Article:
sprinkleEyeInspired by real-life events

Bob shuffled closer to the head of the line, slapping at a mosquito that buzzed near his head.  Sweat trickled down his back, despite the fact that the sun had set hours ago.  Ahead of him, two teens shoved each other in a good-natured argument over who would pay for the sundaes they had ordered, then moved on.

A woman stepped up to the window and launched into a long order of cones and dishes of ice cream for her family waiting back in the car.  Bob leaned back and looked up.  He wished he could see the stars, but the yellow-orange glow of lights under the ice cream stand eaves turned the night sky into a black smear.

Finally, the woman was done and Bob stepped up to the window that glowed cheerfully in the night.  It was surrounded by countless signs, haphazardly hung, advertising various kinds of frozen treats – shakes and floats and sundaes and dozens of flavors of ice cream, soft and hard, as well as things no one in his right mind would order at such a place, like hot dogs and hamburgers.  Cold air from the air conditioned interior washed out over him as he neared.

“What’ll you have?” asked the clerk, a tanned young man in a backwards baseball cap and faded varsity football t-shirt with the sleeves torn off.

“What kind of … sprinkles do you have?” Bob asked.

“We’ve got chocolate and rainbow,” the clerk replied.  He reached up to swing his hat around so the brim faced forward.  “And sprinkles that taste of a kiss once offered but never taken.  Sprinkles that taste like spiritual awakening and sprinkles that taste like the tears of your enemies.”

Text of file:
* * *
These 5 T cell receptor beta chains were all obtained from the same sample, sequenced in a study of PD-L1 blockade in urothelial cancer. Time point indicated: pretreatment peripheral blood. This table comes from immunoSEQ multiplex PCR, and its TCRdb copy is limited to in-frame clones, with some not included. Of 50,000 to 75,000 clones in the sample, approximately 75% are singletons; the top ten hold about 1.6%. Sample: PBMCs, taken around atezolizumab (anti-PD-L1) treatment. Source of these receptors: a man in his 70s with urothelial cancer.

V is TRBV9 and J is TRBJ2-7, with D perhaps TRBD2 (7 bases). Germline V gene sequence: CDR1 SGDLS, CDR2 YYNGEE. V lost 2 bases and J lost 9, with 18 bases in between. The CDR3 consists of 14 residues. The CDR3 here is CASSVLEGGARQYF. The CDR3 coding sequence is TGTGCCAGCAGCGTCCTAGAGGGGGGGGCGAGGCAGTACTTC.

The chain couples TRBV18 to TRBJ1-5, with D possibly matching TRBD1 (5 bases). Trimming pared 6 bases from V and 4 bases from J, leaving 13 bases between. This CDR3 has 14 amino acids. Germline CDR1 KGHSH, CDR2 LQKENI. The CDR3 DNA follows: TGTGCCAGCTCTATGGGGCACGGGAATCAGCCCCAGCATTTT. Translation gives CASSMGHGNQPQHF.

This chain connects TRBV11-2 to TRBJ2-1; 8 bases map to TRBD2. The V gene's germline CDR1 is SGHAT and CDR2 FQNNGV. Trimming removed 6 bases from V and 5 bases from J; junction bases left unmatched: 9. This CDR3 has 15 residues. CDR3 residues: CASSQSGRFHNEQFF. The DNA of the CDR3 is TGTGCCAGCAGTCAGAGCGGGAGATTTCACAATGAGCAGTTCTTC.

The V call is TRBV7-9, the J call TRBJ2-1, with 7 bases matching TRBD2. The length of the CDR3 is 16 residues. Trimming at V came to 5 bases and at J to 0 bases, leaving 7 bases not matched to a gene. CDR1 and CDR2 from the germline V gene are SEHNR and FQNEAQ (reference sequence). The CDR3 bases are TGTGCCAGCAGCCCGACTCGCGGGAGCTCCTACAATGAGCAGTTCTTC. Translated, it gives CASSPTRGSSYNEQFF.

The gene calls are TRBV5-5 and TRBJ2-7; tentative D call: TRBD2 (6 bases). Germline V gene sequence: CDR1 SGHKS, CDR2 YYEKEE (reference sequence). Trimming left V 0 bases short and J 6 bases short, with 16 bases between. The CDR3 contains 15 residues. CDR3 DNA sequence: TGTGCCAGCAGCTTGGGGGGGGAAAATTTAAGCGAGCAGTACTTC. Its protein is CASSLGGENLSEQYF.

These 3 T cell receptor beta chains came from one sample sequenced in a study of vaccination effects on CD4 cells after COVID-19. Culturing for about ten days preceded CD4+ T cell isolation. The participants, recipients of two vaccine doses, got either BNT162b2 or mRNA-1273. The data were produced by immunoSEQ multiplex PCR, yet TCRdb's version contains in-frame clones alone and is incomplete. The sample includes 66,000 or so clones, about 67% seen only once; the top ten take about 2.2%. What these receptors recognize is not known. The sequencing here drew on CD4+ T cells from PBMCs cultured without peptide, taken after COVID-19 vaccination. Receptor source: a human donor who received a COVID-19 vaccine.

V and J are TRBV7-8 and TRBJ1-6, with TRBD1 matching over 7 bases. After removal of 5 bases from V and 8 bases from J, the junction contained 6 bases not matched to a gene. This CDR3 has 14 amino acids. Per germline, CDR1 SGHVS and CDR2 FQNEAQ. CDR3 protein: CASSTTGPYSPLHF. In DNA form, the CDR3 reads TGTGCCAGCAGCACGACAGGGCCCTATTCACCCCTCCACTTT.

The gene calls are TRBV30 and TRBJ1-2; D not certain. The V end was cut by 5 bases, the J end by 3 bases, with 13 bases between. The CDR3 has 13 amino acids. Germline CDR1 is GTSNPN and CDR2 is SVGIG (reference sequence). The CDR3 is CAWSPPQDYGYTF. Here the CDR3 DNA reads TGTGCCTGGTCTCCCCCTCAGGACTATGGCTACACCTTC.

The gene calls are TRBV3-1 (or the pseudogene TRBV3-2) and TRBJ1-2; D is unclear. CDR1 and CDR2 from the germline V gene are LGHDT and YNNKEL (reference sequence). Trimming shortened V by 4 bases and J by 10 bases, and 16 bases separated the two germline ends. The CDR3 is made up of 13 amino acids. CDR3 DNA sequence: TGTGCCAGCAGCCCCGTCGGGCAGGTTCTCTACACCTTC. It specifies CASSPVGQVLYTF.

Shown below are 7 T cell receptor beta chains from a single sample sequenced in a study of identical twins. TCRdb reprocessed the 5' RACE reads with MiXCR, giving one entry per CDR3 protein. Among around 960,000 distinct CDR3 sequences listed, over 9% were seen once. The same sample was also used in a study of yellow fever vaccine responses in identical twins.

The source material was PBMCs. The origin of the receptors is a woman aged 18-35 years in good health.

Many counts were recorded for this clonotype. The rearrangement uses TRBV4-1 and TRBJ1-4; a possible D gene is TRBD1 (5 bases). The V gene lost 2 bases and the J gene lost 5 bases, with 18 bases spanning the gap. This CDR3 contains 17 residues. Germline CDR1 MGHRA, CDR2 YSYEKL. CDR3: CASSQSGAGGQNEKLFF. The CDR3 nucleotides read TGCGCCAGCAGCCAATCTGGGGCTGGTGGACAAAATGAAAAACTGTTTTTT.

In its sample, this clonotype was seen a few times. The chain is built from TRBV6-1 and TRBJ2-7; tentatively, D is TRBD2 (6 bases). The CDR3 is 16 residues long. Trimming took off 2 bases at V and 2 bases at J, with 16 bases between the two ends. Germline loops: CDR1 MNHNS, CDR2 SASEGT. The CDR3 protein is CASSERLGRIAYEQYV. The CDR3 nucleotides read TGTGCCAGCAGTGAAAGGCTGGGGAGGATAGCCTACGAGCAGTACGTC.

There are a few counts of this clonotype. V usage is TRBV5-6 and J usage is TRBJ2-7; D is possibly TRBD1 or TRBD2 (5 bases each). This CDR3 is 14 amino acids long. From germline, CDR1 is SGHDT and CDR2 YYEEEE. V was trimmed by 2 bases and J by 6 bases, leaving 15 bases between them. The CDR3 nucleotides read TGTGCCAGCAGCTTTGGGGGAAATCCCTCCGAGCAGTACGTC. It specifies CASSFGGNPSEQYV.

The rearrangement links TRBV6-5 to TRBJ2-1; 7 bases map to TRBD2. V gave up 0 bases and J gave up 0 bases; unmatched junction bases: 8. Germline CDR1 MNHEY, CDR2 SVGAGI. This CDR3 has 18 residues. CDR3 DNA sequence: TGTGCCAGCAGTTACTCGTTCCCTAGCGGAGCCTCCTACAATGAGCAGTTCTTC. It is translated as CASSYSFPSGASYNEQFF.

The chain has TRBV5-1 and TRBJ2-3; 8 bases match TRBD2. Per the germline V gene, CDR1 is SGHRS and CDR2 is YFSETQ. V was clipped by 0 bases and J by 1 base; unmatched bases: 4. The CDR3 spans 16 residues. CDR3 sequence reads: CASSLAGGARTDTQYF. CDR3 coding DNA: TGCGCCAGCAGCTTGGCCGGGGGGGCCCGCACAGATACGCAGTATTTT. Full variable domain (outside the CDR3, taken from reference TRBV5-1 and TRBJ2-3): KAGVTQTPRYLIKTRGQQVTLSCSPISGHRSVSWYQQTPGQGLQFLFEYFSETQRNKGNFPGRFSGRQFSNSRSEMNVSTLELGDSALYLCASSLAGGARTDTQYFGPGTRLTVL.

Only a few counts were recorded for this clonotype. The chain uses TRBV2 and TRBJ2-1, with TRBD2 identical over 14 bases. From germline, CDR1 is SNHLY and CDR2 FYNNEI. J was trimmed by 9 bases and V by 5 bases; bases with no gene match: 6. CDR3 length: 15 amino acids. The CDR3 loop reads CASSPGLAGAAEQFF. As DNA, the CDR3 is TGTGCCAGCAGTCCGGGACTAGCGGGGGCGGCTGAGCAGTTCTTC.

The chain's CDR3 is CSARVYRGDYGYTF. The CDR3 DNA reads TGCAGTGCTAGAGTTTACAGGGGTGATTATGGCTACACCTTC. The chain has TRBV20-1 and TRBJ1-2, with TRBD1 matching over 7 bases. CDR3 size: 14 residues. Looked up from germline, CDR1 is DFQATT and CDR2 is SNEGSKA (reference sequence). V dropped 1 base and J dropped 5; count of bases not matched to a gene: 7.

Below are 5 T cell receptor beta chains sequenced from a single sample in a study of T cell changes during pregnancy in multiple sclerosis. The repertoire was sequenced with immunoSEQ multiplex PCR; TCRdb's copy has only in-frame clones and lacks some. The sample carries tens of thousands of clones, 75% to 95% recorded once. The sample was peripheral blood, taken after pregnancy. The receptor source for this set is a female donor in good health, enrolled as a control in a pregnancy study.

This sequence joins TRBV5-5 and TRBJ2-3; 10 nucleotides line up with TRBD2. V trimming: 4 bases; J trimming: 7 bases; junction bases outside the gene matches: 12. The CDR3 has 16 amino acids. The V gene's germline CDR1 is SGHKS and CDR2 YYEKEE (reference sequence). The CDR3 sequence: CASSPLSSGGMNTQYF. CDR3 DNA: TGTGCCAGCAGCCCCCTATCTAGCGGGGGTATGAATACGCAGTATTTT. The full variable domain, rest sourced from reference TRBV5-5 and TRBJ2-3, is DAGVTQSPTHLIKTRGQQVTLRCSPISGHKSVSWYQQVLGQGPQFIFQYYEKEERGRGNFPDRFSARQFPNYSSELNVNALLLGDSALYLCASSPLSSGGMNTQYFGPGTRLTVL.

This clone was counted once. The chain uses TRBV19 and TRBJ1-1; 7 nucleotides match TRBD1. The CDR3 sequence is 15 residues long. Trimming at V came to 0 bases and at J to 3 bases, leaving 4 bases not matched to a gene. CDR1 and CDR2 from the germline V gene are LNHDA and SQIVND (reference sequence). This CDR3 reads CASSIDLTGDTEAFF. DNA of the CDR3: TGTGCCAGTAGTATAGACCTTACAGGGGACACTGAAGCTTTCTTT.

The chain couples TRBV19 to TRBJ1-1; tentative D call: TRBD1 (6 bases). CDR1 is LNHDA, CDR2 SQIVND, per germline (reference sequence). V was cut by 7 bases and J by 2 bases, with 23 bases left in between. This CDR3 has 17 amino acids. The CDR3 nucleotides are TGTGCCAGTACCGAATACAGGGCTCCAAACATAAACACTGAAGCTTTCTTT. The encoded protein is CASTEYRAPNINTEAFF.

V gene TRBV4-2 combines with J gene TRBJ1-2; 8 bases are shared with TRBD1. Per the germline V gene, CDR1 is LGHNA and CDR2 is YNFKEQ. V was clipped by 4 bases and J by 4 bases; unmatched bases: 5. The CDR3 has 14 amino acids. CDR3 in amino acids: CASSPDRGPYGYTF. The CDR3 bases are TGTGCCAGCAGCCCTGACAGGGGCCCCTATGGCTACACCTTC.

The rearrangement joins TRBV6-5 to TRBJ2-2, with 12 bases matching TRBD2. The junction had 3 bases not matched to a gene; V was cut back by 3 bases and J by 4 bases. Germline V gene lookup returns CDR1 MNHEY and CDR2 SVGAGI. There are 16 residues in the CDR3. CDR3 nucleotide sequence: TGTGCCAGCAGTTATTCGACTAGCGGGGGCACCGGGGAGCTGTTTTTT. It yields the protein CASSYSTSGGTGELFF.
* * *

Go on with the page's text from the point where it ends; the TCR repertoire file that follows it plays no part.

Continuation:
The boy looked around the cool, cluttered interior of the shop, reminding himself of his inventory.  “We have contentment sprinkles and fame sprinkles.  Sprinkles that taste like opportunity missed and sprinkles that taste like wealth.”

He paused and peered under the counter, and Bob heard a rattle as he shook a plastic container.  He straightened, took off his hat and fanned himself.  “And it looks like we still have a few sprinkles that taste like what you thought you’d do when you grew up, back when you were a child, and just one serving that taste like the best things you thought you’d end up doing when you were a teenager.”  He put the hat back on, and spun it backwards.  “So what’ll it be?”

“Well,” Bob said after a moment.  “I’ll go with chocolate, I guess.  I was going to have peanut butter ice cream, and I don’t think any of those other would really go with it.”

“That’s true,” said the clerk, and reached for his scoop.

~ by smwilliams on July 23, 2013.

3 Responses to “Sprinkles”

  1. I love this so much! I especially love the clerk, who seems so cheery – the opposite of poor Bob. this is a quintessential summer story. Very Ray Bradbury.

    • Yes, I feel this is what would have happened if that real-life person had been given this kind of ice cream topping option. Whatever it is he’s looking for, I suspect it is beyond my abilities to imagine. But I hope he keeps asking.

  2. Oh, I hadn’t seen this! Very good, SM. You should have submitted that somewhere.

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